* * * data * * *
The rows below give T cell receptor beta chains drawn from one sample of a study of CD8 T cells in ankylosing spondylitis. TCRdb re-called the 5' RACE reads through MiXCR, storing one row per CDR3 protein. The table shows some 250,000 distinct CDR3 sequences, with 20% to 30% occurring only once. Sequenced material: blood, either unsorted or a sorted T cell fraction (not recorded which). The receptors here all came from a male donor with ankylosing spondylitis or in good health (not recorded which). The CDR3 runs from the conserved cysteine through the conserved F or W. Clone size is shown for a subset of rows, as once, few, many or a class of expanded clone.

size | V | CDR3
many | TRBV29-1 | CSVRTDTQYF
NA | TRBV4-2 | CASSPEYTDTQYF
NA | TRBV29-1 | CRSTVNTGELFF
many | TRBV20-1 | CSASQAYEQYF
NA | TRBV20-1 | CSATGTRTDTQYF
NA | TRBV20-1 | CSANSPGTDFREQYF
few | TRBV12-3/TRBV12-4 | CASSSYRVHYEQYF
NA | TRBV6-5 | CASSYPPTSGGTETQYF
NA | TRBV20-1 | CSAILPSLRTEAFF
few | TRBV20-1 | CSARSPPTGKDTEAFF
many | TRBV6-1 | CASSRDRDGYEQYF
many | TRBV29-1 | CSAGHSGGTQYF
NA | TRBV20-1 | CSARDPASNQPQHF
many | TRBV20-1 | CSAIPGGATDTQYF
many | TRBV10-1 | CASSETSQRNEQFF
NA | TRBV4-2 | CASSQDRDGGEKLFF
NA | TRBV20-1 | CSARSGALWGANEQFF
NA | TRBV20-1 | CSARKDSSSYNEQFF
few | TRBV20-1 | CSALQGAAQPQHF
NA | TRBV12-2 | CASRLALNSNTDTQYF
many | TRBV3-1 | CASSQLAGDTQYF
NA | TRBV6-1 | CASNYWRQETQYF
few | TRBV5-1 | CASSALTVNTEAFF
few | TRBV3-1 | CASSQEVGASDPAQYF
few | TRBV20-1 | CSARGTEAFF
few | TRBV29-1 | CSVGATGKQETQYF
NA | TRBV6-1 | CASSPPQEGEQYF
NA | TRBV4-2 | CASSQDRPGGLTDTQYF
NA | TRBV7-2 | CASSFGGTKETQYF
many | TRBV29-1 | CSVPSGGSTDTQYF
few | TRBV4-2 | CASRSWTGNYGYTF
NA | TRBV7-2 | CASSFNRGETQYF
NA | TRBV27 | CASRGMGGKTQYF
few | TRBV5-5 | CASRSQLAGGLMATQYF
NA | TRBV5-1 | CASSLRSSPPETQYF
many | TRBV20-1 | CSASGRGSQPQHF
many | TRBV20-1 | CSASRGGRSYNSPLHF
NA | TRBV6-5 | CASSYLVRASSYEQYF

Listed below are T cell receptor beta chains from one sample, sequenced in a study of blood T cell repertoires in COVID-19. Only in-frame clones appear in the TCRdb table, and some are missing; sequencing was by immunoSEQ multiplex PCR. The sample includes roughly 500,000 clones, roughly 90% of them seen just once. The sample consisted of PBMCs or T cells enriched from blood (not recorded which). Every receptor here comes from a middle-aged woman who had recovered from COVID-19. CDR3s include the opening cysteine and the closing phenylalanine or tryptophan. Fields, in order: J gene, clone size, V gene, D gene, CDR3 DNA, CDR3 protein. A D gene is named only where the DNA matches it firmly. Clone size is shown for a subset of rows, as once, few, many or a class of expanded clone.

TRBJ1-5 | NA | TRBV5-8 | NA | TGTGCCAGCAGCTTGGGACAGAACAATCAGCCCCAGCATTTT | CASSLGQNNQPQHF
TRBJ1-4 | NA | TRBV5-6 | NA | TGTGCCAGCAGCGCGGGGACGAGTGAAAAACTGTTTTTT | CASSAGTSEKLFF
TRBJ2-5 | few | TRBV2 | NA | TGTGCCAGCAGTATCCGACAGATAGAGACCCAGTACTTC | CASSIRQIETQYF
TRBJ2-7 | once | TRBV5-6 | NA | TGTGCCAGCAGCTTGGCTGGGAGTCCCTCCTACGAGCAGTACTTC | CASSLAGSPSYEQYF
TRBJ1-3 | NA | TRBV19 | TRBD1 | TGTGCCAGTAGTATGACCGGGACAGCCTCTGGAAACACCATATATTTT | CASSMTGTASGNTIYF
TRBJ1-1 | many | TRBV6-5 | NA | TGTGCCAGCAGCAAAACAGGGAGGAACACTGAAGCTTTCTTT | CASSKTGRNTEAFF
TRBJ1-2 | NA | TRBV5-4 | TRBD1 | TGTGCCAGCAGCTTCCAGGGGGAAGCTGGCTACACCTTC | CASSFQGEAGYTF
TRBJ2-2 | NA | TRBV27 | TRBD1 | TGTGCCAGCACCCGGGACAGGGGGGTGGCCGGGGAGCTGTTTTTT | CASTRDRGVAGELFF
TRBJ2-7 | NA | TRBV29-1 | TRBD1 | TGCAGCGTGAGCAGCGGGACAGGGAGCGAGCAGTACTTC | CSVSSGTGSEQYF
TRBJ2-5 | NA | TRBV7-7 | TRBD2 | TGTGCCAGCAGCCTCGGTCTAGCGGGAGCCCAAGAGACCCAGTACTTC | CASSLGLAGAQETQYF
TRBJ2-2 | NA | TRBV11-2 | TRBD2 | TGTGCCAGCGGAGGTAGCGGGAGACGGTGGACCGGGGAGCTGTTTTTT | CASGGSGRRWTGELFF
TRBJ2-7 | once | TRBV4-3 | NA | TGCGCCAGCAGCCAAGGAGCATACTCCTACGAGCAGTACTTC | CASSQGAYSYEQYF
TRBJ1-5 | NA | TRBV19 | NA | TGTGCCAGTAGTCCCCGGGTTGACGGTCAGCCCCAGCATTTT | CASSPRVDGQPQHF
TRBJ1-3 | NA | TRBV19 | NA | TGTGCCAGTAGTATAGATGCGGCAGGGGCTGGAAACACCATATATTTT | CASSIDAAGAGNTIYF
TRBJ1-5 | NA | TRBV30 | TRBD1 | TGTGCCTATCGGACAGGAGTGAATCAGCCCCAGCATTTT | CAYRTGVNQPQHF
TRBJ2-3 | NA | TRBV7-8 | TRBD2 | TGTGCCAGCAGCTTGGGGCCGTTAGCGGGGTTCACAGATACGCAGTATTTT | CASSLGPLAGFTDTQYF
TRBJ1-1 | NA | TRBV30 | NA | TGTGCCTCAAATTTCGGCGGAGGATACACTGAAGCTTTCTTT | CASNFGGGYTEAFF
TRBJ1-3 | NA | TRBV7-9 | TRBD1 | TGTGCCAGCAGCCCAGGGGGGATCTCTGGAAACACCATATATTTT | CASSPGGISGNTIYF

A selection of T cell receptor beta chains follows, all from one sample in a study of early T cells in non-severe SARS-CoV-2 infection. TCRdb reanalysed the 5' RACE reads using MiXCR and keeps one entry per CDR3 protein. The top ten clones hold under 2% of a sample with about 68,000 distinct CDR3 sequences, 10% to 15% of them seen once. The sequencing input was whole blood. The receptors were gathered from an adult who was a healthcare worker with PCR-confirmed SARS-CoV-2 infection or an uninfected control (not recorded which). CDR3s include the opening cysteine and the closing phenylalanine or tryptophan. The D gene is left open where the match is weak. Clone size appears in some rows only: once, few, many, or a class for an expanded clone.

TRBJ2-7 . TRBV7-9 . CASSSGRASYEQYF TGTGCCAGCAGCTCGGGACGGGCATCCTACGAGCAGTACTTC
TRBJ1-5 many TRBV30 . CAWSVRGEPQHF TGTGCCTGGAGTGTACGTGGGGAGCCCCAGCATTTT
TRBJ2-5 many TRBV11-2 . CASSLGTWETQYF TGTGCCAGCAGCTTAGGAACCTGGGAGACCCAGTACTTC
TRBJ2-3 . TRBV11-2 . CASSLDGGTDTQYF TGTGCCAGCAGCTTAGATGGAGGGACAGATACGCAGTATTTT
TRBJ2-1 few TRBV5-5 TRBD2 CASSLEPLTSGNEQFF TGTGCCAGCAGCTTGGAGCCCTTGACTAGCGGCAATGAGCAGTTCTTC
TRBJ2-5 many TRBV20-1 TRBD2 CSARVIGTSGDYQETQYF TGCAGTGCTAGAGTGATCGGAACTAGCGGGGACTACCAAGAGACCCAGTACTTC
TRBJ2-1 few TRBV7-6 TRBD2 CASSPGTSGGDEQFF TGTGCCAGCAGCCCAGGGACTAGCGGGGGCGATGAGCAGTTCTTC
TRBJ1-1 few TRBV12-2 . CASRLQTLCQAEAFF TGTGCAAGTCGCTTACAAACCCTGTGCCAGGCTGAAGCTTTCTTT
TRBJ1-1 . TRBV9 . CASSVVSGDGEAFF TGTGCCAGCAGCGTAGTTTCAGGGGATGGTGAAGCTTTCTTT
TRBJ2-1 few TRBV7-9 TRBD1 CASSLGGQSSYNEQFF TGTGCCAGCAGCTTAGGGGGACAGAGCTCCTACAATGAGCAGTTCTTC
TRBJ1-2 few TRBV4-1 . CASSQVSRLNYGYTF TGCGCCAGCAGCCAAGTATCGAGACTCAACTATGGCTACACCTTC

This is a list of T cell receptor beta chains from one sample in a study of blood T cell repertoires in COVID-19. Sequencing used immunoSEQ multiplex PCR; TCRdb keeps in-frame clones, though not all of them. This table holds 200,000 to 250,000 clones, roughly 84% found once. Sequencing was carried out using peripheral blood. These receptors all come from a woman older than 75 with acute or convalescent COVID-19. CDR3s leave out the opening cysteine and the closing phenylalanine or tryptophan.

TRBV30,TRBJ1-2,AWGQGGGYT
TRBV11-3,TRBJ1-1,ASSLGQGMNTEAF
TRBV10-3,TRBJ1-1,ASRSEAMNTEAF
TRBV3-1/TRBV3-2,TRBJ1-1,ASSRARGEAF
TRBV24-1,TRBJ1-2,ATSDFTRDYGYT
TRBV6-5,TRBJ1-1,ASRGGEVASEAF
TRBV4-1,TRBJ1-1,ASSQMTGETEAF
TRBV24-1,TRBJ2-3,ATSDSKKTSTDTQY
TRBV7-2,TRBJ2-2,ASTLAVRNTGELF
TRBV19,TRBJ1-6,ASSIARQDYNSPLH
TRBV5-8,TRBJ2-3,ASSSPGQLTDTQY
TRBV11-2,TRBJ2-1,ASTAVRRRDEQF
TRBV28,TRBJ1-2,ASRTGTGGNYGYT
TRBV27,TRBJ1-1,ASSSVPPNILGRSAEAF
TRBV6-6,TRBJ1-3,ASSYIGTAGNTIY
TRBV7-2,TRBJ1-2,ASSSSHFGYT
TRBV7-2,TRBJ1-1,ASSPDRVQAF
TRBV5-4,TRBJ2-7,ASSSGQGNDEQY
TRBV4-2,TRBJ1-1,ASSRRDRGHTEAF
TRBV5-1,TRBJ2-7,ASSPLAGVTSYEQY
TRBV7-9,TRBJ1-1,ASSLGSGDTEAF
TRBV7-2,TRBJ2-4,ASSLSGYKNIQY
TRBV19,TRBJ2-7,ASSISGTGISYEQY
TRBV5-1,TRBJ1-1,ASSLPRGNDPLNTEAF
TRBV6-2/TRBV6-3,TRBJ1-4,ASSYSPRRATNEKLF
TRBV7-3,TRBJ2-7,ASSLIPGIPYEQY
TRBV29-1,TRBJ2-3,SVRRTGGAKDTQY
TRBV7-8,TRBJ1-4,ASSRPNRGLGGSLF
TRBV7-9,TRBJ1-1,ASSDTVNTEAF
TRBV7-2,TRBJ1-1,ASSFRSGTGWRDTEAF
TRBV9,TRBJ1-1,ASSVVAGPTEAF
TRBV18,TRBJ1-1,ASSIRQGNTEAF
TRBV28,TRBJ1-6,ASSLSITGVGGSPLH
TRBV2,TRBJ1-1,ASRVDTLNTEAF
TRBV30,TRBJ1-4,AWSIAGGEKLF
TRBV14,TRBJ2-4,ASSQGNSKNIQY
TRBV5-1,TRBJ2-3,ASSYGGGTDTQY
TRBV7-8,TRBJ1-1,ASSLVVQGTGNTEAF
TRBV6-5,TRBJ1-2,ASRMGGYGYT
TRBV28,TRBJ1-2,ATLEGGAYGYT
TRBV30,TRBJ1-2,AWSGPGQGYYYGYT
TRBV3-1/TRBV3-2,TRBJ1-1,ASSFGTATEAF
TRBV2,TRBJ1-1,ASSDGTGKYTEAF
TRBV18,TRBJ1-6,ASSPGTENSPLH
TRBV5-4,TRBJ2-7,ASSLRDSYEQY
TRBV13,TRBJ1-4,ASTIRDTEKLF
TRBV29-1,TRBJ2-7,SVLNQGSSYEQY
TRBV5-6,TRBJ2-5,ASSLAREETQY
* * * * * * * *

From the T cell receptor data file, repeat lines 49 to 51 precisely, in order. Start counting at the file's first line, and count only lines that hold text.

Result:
TRBJ2-2 | NA | TRBV27 | TRBD1 | TGTGCCAGCACCCGGGACAGGGGGGTGGCCGGGGAGCTGTTTTTT | CASTRDRGVAGELFF
TRBJ2-7 | NA | TRBV29-1 | TRBD1 | TGCAGCGTGAGCAGCGGGACAGGGAGCGAGCAGTACTTC | CSVSSGTGSEQYF
TRBJ2-5 | NA | TRBV7-7 | TRBD2 | TGTGCCAGCAGCCTCGGTCTAGCGGGAGCCCAAGAGACCCAGTACTTC | CASSLGLAGAQETQYF